The positive aspect of the restructuring program over the long term for the company could be reinvestment of savings to strengthen its core markets presence, expand its footprint in developing and emerging markets, and building its global category teams. If the company is able to tap growth opportunities in fast growing developing and emerging markets, it will portent well for the company's long term financial performance and stock price.
The company's core businesses, including U.S. Snacks and U.S. Morning Foods, which comprise approximately 50% of its total revenues and operating profits, are likely to remain challenged in the near term due to sluggish growth. Also, I believe restructuring charges and weak sales growth will have an adverse impact on K's fiscal year 2014 earnings growth. Moreover, the stock is trading at a discount as compared to its competitors due to the sluggish performance by the company in recent times; the stock is down more than 10% since mid-July. Currently, K is trading at a forward P/E of 14.8x, in comparison to Kraft's and General Mills' forward P/Es of 16.4x and 16x, respectively.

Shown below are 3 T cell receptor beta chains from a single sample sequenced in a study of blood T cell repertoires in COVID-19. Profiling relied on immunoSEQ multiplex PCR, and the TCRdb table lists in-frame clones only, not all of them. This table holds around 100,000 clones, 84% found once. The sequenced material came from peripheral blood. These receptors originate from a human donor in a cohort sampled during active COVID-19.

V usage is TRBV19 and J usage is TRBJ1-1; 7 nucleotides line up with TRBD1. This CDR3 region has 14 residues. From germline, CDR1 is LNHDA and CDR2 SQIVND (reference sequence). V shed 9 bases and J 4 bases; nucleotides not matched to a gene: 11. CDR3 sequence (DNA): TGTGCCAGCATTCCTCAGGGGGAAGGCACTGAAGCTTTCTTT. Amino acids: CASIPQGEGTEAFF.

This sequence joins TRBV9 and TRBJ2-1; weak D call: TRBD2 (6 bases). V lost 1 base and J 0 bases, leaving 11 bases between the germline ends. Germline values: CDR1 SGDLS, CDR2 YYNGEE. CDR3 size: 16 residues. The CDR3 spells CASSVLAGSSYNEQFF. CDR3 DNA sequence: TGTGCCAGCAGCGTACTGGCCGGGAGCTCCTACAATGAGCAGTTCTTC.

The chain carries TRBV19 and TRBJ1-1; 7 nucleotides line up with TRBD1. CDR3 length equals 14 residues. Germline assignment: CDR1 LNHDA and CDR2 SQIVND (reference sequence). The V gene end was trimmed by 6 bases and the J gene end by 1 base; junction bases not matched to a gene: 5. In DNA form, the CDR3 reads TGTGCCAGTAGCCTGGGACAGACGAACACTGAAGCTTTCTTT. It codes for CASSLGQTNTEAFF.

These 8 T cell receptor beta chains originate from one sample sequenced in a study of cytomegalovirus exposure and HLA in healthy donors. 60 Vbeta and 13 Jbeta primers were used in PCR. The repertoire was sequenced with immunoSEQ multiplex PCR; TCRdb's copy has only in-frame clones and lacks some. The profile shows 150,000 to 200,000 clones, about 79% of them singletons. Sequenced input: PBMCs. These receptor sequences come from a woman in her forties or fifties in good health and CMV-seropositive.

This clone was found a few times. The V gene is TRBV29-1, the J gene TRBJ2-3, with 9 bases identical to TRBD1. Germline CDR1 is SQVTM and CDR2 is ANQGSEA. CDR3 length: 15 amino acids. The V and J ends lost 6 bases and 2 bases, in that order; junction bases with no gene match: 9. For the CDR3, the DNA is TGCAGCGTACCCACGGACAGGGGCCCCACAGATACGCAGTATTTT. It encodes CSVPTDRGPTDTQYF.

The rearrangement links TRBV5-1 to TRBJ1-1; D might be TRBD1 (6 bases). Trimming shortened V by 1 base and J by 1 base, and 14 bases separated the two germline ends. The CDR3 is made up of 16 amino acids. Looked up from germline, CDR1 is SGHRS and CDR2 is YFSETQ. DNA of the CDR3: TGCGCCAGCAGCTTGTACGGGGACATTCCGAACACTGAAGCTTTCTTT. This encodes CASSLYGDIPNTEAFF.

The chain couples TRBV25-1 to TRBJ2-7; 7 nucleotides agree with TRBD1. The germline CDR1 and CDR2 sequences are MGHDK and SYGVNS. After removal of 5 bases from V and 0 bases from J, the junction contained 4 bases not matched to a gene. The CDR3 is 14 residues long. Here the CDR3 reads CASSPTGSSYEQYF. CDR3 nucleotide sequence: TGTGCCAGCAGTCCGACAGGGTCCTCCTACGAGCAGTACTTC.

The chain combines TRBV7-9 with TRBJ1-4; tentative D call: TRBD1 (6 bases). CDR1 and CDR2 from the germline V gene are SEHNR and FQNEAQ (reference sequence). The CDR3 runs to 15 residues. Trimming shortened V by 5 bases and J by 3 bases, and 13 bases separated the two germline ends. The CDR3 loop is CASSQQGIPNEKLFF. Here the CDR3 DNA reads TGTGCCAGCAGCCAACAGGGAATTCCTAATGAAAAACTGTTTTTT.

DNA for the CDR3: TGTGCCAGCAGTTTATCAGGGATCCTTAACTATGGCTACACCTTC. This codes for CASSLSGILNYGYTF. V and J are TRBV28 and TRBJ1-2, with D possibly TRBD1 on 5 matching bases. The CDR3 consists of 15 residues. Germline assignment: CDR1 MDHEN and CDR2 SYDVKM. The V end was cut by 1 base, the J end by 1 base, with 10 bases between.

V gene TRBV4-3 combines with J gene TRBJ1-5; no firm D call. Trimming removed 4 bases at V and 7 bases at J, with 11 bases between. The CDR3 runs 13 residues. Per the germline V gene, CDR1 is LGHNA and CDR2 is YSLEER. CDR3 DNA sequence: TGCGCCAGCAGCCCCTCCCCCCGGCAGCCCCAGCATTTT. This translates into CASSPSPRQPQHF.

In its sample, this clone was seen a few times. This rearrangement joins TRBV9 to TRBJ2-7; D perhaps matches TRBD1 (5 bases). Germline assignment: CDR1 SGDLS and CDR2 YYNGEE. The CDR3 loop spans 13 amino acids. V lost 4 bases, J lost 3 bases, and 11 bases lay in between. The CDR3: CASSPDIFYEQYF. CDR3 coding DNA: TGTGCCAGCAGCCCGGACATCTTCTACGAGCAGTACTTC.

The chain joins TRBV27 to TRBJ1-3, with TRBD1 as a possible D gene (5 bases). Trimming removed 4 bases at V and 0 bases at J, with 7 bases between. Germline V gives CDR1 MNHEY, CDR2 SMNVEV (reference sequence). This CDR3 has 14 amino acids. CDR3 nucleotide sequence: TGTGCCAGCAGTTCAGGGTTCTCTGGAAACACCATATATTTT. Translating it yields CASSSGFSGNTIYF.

I believe that due to prevailing tough times, there is limited core earnings growth for the company in the near term. Also, the stock is likely to continue to trade at a discount to its competitors, and K won't experience multiple expansion, which limits upside price potential. I believe K will underperform its competitors in the upcoming year, 2014, and therefore, I have a bearish stance on the stock.